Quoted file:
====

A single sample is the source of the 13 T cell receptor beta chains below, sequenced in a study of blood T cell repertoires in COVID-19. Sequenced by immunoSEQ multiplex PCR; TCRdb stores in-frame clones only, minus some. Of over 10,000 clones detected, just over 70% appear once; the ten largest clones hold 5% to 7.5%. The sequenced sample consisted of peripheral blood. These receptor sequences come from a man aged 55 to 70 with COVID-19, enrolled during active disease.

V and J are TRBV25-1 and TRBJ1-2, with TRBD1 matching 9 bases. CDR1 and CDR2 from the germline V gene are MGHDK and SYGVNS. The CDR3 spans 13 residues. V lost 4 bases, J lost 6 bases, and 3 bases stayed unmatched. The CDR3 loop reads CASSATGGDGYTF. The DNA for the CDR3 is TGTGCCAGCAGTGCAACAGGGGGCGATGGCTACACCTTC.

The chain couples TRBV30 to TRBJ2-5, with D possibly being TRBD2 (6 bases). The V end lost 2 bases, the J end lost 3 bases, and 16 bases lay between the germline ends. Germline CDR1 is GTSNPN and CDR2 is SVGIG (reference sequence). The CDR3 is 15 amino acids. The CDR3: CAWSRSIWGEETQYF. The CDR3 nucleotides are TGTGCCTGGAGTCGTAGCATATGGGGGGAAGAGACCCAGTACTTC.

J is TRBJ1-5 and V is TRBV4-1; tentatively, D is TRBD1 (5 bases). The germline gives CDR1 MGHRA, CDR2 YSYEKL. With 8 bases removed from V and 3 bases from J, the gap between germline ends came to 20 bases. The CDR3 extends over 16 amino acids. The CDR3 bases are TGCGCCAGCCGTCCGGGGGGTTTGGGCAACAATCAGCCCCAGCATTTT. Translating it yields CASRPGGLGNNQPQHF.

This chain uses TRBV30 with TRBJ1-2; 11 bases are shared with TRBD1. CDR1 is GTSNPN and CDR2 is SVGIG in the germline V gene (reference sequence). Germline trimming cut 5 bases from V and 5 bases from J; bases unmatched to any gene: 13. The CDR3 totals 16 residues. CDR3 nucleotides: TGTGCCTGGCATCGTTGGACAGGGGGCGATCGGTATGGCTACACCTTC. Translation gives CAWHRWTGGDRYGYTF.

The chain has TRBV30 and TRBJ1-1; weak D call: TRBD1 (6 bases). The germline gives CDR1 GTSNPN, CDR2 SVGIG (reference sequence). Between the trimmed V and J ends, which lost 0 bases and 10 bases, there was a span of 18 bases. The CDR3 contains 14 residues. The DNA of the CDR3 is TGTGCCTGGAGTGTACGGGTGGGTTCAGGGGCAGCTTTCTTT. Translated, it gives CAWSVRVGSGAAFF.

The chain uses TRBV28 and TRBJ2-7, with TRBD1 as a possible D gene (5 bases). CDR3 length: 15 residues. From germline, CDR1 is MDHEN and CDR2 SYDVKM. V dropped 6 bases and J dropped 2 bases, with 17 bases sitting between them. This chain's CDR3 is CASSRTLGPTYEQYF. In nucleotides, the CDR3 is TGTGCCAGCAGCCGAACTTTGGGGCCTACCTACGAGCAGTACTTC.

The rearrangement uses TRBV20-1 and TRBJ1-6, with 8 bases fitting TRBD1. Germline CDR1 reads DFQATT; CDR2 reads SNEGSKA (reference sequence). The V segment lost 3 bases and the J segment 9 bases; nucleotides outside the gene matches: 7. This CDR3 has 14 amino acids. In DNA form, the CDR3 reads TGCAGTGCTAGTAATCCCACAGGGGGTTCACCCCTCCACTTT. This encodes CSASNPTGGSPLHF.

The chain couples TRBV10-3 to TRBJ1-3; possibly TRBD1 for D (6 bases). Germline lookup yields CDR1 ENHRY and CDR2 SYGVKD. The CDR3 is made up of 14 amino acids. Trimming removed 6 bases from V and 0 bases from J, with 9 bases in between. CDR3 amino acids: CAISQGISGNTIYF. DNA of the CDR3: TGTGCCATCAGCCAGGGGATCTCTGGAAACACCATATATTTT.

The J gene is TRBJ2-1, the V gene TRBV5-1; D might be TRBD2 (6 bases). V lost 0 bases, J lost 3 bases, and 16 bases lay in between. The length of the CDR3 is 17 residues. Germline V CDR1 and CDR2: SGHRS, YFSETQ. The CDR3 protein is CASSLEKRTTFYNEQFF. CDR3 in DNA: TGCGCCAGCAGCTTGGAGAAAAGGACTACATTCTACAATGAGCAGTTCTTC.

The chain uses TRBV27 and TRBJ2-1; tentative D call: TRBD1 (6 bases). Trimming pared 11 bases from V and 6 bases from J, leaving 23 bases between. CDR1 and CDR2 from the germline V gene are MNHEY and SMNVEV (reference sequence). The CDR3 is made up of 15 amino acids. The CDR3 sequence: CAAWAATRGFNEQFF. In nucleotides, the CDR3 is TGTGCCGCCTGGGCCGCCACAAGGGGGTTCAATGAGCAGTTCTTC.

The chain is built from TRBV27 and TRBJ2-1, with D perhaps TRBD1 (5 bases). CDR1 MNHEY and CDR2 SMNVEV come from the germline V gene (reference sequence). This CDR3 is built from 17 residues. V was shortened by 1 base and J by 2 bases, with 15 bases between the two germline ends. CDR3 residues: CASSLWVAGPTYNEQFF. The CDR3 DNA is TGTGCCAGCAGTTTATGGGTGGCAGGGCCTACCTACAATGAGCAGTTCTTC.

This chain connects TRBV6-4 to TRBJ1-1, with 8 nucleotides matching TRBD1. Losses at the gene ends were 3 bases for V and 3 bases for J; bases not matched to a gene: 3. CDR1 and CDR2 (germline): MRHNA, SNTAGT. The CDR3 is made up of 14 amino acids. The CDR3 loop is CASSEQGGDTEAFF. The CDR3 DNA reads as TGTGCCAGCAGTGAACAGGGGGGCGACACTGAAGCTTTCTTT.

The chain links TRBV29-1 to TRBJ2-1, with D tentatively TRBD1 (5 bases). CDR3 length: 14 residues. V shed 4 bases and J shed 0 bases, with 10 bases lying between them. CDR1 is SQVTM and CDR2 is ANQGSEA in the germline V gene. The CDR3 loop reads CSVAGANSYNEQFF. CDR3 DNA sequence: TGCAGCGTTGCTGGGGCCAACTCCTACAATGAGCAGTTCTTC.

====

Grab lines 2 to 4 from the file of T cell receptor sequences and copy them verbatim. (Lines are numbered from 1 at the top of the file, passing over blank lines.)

V and J are TRBV25-1 and TRBJ1-2, with TRBD1 matching 9 bases. CDR1 and CDR2 from the germline V gene are MGHDK and SYGVNS. The CDR3 spans 13 residues. V lost 4 bases, J lost 6 bases, and 3 bases stayed unmatched. The CDR3 loop reads CASSATGGDGYTF. The DNA for the CDR3 is TGTGCCAGCAGTGCAACAGGGGGCGATGGCTACACCTTC.

The chain couples TRBV30 to TRBJ2-5, with D possibly being TRBD2 (6 bases). The V end lost 2 bases, the J end lost 3 bases, and 16 bases lay between the germline ends. Germline CDR1 is GTSNPN and CDR2 is SVGIG (reference sequence). The CDR3 is 15 amino acids. The CDR3: CAWSRSIWGEETQYF. The CDR3 nucleotides are TGTGCCTGGAGTCGTAGCATATGGGGGGAAGAGACCCAGTACTTC.

J is TRBJ1-5 and V is TRBV4-1; tentatively, D is TRBD1 (5 bases). The germline gives CDR1 MGHRA, CDR2 YSYEKL. With 8 bases removed from V and 3 bases from J, the gap between germline ends came to 20 bases. The CDR3 extends over 16 amino acids. The CDR3 bases are TGCGCCAGCCGTCCGGGGGGTTTGGGCAACAATCAGCCCCAGCATTTT. Translating it yields CASRPGGLGNNQPQHF.